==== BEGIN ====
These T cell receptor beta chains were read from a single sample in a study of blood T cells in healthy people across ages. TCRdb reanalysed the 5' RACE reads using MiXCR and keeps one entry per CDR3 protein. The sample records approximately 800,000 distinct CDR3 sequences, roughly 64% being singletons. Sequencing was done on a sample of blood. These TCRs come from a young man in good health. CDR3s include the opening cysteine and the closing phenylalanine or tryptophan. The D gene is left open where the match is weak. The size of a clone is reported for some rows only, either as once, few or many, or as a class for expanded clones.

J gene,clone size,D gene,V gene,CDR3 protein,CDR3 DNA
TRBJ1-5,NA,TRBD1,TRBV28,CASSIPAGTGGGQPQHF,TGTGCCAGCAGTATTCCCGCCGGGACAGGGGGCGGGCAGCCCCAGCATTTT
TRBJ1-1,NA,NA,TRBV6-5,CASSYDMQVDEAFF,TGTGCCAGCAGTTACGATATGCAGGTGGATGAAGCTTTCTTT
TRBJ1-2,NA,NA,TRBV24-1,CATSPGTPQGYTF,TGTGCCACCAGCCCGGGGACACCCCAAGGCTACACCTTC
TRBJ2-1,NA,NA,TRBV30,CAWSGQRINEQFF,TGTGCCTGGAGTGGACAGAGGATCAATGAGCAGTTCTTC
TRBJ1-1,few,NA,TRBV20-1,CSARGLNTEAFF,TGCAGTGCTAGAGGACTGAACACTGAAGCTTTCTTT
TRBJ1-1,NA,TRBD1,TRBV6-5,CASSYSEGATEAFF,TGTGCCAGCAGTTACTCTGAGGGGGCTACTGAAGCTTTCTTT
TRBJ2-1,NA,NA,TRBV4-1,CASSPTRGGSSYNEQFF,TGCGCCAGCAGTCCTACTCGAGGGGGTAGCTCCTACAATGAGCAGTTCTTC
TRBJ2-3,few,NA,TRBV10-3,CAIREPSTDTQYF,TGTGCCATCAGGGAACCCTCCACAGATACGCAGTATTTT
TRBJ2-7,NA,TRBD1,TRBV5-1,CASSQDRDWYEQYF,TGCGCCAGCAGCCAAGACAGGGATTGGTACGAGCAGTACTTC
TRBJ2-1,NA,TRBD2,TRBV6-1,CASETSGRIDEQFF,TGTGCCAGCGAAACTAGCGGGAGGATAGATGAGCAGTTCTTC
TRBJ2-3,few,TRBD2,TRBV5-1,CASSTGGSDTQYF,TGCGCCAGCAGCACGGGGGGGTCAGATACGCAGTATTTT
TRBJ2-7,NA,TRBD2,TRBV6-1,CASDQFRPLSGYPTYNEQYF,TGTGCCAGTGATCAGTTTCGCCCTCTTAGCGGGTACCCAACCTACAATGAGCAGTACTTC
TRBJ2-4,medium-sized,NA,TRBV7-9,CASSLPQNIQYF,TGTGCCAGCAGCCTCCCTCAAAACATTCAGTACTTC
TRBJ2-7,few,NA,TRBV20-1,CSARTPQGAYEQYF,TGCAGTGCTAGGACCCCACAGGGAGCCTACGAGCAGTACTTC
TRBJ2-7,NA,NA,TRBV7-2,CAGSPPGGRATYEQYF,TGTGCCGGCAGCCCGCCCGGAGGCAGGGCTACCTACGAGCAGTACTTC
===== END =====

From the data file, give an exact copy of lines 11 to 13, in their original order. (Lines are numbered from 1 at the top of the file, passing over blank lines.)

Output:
TRBJ2-7,NA,TRBD1,TRBV5-1,CASSQDRDWYEQYF,TGCGCCAGCAGCCAAGACAGGGATTGGTACGAGCAGTACTTC
TRBJ2-1,NA,TRBD2,TRBV6-1,CASETSGRIDEQFF,TGTGCCAGCGAAACTAGCGGGAGGATAGATGAGCAGTTCTTC
TRBJ2-3,few,TRBD2,TRBV5-1,CASSTGGSDTQYF,TGCGCCAGCAGCACGGGGGGGTCAGATACGCAGTATTTT